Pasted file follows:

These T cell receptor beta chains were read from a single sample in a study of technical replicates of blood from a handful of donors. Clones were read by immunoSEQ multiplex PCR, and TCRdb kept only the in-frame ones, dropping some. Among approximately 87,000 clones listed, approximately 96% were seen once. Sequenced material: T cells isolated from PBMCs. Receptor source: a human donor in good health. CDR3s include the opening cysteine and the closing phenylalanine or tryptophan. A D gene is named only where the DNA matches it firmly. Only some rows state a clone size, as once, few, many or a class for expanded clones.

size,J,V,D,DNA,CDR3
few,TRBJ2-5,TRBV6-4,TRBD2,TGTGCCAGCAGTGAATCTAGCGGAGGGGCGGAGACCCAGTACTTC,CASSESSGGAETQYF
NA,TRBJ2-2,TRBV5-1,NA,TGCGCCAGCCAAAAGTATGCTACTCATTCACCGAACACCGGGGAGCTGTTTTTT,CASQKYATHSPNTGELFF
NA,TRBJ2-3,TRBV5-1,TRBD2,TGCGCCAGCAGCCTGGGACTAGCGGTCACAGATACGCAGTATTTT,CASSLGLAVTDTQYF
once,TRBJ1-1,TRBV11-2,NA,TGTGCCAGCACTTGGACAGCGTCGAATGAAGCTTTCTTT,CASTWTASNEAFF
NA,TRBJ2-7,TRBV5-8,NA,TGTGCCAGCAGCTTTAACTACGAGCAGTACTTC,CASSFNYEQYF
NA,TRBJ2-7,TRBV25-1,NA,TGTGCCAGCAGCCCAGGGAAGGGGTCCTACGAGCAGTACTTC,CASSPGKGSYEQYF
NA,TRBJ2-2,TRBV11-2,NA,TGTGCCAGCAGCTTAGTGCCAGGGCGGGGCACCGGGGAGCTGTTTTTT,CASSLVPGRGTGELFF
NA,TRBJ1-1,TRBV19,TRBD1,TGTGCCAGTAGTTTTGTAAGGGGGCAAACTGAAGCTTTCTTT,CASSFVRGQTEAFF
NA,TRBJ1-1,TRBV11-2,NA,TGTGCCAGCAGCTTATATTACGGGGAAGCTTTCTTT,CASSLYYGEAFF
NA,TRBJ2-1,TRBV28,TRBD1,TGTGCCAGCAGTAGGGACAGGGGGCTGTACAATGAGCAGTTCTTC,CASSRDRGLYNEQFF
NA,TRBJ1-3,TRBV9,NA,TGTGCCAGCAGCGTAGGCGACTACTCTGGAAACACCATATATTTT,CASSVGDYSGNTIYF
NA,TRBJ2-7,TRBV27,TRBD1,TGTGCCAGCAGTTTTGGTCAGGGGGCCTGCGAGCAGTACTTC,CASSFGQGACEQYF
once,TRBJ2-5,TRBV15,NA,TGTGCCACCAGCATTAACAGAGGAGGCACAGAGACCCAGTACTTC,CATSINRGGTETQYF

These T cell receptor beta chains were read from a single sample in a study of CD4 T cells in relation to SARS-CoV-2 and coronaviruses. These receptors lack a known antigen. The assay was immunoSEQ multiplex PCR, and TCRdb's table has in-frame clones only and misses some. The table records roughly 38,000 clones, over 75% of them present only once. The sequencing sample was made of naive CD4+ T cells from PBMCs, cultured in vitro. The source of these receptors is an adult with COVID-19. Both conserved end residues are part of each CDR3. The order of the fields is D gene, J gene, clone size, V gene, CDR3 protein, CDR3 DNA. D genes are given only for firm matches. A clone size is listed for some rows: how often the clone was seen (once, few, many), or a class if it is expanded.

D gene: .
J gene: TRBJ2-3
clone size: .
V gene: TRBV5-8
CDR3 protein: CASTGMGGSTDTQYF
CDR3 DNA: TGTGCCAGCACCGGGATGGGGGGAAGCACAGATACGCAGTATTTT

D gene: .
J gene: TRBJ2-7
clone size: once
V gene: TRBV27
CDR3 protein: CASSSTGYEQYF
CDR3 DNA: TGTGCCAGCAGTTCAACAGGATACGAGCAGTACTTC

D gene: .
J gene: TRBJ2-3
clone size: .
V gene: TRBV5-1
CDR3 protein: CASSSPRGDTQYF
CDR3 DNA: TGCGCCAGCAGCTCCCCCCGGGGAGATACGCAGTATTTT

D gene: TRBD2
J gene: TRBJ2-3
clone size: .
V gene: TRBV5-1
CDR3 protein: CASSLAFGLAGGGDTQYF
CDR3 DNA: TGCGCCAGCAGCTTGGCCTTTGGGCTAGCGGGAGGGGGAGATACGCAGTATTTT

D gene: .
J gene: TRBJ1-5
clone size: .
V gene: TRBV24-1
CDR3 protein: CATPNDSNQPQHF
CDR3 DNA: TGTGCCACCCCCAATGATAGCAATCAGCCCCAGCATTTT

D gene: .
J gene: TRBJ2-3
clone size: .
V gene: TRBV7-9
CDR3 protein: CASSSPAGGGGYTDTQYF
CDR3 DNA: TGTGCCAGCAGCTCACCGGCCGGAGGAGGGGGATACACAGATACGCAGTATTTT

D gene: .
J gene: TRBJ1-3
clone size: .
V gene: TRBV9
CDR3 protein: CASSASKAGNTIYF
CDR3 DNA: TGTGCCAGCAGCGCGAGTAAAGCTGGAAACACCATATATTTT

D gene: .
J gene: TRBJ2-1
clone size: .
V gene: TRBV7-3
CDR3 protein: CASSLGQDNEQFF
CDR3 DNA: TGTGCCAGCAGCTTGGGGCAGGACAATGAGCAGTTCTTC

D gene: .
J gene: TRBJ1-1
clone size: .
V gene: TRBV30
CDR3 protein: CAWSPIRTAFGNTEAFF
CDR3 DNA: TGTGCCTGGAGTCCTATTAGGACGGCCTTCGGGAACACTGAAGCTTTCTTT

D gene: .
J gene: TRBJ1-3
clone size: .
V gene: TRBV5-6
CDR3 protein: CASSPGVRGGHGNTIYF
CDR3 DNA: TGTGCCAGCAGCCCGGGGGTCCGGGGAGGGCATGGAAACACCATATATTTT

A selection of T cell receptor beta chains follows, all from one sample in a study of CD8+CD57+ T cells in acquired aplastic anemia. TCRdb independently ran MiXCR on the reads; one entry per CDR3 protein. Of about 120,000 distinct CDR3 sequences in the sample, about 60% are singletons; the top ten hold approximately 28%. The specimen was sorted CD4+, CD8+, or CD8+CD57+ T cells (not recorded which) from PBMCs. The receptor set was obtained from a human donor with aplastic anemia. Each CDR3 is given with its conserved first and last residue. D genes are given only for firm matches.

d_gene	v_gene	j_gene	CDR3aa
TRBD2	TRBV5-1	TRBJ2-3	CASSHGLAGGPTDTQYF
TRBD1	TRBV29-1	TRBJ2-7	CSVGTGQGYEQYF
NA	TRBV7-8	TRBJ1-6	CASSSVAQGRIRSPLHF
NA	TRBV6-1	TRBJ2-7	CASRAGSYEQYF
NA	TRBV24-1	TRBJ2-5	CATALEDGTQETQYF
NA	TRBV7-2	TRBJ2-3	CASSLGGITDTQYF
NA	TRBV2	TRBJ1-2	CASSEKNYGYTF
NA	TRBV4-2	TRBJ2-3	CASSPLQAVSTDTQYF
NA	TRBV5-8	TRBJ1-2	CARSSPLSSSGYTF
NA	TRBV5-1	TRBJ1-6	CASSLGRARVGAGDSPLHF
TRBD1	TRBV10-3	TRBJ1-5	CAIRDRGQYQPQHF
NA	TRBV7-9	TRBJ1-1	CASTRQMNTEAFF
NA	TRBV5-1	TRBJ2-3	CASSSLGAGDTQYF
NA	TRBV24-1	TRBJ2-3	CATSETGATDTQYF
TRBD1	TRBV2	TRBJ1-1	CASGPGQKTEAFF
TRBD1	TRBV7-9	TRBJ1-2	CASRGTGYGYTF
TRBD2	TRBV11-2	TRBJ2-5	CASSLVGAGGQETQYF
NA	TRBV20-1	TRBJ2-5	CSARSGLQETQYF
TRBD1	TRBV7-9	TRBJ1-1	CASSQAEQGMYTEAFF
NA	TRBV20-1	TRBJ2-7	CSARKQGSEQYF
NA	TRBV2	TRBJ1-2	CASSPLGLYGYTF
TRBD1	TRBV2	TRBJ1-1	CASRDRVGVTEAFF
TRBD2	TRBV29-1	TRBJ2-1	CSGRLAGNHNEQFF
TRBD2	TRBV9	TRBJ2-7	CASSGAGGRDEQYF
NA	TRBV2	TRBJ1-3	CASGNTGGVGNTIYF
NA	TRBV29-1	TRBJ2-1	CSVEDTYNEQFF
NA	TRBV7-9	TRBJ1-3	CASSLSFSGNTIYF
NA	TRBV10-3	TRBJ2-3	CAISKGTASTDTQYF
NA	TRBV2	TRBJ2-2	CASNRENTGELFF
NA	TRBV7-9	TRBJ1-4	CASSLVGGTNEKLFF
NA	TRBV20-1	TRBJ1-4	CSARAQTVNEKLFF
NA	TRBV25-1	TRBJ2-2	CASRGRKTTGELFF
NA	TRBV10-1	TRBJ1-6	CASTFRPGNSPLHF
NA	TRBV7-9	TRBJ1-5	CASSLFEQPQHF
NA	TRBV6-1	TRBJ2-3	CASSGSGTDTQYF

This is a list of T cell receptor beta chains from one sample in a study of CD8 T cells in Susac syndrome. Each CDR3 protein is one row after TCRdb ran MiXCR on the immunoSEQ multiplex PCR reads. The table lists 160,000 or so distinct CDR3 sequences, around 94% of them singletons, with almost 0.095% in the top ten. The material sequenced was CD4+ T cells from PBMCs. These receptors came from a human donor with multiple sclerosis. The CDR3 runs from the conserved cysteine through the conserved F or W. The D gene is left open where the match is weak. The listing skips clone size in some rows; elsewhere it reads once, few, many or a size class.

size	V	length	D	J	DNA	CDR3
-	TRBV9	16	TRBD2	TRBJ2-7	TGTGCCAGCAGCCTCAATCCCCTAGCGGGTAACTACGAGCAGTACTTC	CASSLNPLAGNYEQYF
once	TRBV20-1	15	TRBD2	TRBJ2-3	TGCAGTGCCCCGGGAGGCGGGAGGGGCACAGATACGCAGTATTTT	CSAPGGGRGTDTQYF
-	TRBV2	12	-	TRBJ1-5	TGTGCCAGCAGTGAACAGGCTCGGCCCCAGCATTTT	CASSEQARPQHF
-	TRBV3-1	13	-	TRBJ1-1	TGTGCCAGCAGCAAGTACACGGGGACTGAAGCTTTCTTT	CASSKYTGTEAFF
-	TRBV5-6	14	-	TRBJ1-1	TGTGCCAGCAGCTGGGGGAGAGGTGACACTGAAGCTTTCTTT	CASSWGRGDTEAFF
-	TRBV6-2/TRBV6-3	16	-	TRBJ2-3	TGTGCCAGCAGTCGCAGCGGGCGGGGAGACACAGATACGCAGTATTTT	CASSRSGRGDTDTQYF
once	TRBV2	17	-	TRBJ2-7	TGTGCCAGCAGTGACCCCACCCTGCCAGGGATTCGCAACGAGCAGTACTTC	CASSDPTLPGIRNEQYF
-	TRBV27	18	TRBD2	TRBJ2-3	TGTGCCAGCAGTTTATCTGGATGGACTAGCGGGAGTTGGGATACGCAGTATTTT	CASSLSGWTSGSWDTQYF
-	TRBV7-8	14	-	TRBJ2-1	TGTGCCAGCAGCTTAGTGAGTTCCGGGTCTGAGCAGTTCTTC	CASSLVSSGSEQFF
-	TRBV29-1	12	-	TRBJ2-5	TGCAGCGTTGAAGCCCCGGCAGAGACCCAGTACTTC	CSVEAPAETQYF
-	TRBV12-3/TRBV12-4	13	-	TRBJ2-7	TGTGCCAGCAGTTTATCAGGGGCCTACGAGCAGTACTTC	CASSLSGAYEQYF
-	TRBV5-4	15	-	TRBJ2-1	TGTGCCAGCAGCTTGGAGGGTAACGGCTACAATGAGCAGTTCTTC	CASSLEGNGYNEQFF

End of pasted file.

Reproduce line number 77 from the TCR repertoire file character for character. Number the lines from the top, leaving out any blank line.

A selection of T cell receptor beta chains follows, all from one sample in a study of CD8+CD57+ T cells in acquired aplastic anemia. TCRdb independently ran MiXCR on the reads; one entry per CDR3 protein. Of about 120,000 distinct CDR3 sequences in the sample, about 60% are singletons; the top ten hold approximately 28%. The specimen was sorted CD4+, CD8+, or CD8+CD57+ T cells (not recorded which) from PBMCs. The receptor set was obtained from a human donor with aplastic anemia. Each CDR3 is given with its conserved first and last residue. D genes are given only for firm matches.